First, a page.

Yes, as previously discussed, the obvious political move is to demand the same discounts as Greece.

Especially with the pending Greek ‘restructure’ and ECB check writing to support the banking system seemingly making the euro stronger and not causing inflation.

And the ‘sustainability maths’ is just about the same for all of them as well, particularly given the current slowdown.

Once the markets realize the politics are moving in that direction, all euro member nation bonds again become suspect and the crisis enters the next stage, resulting in the ECB pretty much funding everything, one way or another.

It’s just a question of how it all gets from here to there.

Portugal Union Leader Wants Debt Renegotiation

By Axel Bugge and Daniel Alvarenga

Feb 7 (Reuters) — Portugal must renegotiate its debts rather than impose harsh austerity measures to overcome its economic crisis, the head of the country’s largest trade union said on Wednesday, threatening to step up strikes if the government pushed on with cuts.

Armenio Carlos, head of the CGTP union, told Reuters Portuguese workers would take a stand against attacks on labor rights, which he said were part of the government’s sweeping economic reforms promised under a 78 billion euro ($103.29 billion) bailout.

“What we defend is the renegotiation of debts, in terms of deadlines, in terms of interest and in terms of the amount,” Carlos said in an interview, adding that the country’s bailout had made it impossible to meet its obligations.

Portugal’s debt currently equals about 105 percent of gross domestic product.

“We are being confronted with a neo-liberal attack on workers’ rights,” he added, saying the government’s recent labor reform, making it easier to hire and fire, could spark a growing wave of protests.

The union leader, a former electrician and an ex-Communist lawmaker who took over as head of the CGTP a week ago, warned that with the austerity policies demanded by the bailout, Portugal was heading down the same road to ruin as Greece.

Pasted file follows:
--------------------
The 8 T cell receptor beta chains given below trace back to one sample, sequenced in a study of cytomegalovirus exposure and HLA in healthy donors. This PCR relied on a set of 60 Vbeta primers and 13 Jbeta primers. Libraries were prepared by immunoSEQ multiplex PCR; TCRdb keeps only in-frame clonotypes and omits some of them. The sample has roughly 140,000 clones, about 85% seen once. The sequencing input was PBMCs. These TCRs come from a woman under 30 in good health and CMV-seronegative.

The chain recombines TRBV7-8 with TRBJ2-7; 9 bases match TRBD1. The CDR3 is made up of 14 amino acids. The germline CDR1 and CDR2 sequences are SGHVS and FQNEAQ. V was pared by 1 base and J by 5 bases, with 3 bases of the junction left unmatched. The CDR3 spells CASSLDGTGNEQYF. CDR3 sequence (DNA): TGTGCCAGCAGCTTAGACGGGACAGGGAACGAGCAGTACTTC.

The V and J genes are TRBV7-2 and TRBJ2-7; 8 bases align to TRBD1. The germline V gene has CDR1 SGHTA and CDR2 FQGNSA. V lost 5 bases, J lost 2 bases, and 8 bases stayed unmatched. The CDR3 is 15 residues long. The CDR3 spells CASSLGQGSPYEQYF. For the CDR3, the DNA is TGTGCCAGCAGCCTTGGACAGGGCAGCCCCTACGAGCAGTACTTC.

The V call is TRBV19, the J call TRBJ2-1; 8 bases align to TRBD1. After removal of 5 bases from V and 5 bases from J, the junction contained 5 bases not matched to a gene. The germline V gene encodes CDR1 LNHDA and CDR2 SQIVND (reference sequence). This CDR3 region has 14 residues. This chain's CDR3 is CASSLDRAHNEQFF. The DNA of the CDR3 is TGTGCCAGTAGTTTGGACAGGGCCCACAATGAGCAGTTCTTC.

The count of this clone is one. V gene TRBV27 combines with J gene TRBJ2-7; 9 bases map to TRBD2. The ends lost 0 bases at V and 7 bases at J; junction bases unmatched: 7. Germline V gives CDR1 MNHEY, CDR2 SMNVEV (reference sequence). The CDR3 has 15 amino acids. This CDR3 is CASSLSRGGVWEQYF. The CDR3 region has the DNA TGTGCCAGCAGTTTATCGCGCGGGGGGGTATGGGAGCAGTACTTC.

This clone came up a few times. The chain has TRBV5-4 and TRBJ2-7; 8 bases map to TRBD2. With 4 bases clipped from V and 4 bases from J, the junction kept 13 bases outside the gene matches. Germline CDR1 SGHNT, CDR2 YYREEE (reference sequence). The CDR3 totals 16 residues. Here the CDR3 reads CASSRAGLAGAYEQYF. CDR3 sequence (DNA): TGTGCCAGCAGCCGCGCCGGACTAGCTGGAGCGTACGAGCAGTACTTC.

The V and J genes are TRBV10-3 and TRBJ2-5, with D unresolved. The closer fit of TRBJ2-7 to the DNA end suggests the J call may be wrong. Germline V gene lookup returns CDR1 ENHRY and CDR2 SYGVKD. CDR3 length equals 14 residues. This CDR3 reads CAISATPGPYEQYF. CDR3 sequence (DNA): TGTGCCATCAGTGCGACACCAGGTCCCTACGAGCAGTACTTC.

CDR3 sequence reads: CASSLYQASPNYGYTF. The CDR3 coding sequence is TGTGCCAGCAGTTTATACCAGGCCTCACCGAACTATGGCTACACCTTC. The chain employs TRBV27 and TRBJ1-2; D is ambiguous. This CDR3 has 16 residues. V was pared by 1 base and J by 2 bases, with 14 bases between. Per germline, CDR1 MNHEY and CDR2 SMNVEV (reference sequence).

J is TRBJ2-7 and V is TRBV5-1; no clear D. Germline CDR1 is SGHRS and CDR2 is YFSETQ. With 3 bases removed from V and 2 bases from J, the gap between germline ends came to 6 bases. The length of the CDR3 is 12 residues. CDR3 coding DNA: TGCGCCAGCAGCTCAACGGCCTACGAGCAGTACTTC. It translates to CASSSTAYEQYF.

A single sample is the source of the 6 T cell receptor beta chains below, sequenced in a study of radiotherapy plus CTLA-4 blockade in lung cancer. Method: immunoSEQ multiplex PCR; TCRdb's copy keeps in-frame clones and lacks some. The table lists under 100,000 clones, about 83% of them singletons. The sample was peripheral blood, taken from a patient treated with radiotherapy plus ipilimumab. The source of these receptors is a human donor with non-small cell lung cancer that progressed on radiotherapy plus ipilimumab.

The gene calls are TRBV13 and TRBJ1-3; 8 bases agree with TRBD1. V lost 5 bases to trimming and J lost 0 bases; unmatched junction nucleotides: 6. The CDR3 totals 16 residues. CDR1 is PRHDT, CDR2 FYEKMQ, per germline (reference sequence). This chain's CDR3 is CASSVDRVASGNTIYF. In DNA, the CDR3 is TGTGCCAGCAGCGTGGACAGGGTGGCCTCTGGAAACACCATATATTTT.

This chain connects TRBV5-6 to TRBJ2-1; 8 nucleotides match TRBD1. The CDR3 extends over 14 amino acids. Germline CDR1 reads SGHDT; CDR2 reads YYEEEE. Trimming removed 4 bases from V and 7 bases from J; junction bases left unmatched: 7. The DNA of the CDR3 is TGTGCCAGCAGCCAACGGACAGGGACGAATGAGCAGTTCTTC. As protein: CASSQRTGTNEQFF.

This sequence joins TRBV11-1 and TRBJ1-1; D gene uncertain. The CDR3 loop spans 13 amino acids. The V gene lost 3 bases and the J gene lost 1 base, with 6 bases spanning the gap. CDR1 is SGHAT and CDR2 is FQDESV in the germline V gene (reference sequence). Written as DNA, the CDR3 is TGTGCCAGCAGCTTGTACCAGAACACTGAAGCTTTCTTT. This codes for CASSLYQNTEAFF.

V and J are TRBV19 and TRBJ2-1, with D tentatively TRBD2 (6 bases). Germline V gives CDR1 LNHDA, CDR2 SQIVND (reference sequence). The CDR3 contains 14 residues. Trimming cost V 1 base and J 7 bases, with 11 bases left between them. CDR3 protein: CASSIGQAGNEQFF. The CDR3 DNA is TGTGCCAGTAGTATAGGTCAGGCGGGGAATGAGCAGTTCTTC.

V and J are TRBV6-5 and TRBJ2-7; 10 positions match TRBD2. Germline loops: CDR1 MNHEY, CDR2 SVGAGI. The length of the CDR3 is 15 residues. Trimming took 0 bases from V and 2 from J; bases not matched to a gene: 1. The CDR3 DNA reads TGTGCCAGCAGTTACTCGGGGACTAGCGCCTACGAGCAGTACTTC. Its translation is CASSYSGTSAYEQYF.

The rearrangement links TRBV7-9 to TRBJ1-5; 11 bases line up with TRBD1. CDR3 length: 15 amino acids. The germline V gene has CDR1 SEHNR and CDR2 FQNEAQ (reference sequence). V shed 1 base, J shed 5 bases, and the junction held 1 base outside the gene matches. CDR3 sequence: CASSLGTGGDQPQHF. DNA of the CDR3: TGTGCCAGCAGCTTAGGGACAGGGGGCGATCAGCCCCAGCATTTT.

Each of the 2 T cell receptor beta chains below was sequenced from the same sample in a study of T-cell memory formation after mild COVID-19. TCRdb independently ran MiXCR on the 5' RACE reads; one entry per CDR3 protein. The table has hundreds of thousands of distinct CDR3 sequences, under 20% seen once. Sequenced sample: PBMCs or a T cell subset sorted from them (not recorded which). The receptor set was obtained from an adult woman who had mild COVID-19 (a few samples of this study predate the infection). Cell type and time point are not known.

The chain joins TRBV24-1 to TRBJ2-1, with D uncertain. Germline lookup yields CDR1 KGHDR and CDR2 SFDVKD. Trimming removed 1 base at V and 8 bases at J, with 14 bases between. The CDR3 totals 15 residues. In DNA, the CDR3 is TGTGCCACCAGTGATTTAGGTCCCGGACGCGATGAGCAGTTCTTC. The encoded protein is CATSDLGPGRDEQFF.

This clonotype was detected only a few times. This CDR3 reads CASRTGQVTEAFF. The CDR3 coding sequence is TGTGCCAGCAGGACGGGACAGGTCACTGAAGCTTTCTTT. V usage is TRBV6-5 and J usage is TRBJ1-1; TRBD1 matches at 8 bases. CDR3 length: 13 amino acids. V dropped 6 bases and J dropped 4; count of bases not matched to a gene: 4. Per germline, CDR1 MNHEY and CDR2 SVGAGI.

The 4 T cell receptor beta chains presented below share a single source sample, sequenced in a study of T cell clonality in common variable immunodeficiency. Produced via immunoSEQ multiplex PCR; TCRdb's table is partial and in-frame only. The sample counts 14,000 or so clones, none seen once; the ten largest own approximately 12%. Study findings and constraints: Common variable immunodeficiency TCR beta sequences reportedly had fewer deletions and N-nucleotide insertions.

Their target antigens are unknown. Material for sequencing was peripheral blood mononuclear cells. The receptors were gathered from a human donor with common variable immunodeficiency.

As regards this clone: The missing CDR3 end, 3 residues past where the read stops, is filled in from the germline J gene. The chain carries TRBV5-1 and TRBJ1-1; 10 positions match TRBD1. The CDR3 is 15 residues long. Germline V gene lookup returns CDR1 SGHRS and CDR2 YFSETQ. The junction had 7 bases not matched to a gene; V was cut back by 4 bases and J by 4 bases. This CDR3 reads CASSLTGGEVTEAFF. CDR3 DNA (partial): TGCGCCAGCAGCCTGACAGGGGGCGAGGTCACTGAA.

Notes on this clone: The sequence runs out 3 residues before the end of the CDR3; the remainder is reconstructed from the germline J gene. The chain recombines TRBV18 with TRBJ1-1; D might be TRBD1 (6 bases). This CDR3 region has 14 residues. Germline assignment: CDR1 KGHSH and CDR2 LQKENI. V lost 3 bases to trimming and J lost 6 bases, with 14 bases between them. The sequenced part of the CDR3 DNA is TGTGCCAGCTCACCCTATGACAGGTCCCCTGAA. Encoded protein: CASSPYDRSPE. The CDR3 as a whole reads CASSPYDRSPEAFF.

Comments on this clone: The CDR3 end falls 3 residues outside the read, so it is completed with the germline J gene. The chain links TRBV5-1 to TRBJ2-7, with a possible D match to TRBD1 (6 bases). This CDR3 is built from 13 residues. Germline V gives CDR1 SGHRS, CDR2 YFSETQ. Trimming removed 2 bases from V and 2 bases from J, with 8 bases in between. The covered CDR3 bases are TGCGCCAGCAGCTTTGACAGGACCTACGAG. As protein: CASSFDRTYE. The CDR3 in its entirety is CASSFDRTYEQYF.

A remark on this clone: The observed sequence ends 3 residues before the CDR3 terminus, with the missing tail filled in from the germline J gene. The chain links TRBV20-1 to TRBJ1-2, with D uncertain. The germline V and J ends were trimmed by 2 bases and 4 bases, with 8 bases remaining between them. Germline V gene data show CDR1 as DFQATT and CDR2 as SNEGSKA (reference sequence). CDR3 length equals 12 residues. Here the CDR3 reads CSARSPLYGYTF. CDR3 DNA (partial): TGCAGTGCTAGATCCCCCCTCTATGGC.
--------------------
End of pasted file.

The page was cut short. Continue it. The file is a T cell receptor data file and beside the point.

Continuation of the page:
5 Responses

  1. Uh, our neo-liberal Prime-minister will never do it! He has went further than the troika demands, and he wants to go even further.

      1. @Adam (ak),
        If you’re asking whether these guys would allow this to become like Greece, I don’t think so. The Armed Forces have openly stated that they will always side with the people.
        Also, even the police forces have organised protests here – I doubt anyone would try to mount opposition against protestors should protests become too large.

        Our PM says we’re “whiny”. It has not always been the case.

  2. “Especially with the pending Greek ‘restructure’ and ECB check writing to support the banking system seemingly making the euro stronger and not causing inflation”.

    From MMT point of view defaults mean euros are vanishing and this makes the currency harder to get and hence supports the currency. But from timing point of view, when does that play, when the bonds decline and impairments are booked or when the restructuring deal becomes definitive?

    Looks indeed that ltro took some pressure from the euro. Maybe some comments from Bernanke also pressed on the USD. In the meantime we saw reduced lending to the private sector in the eurozone, shrinking German gdp and rising unemployment in many ez countries. Maybe technicals play some role, but the whole picture looks to me still pretty much the same bad.

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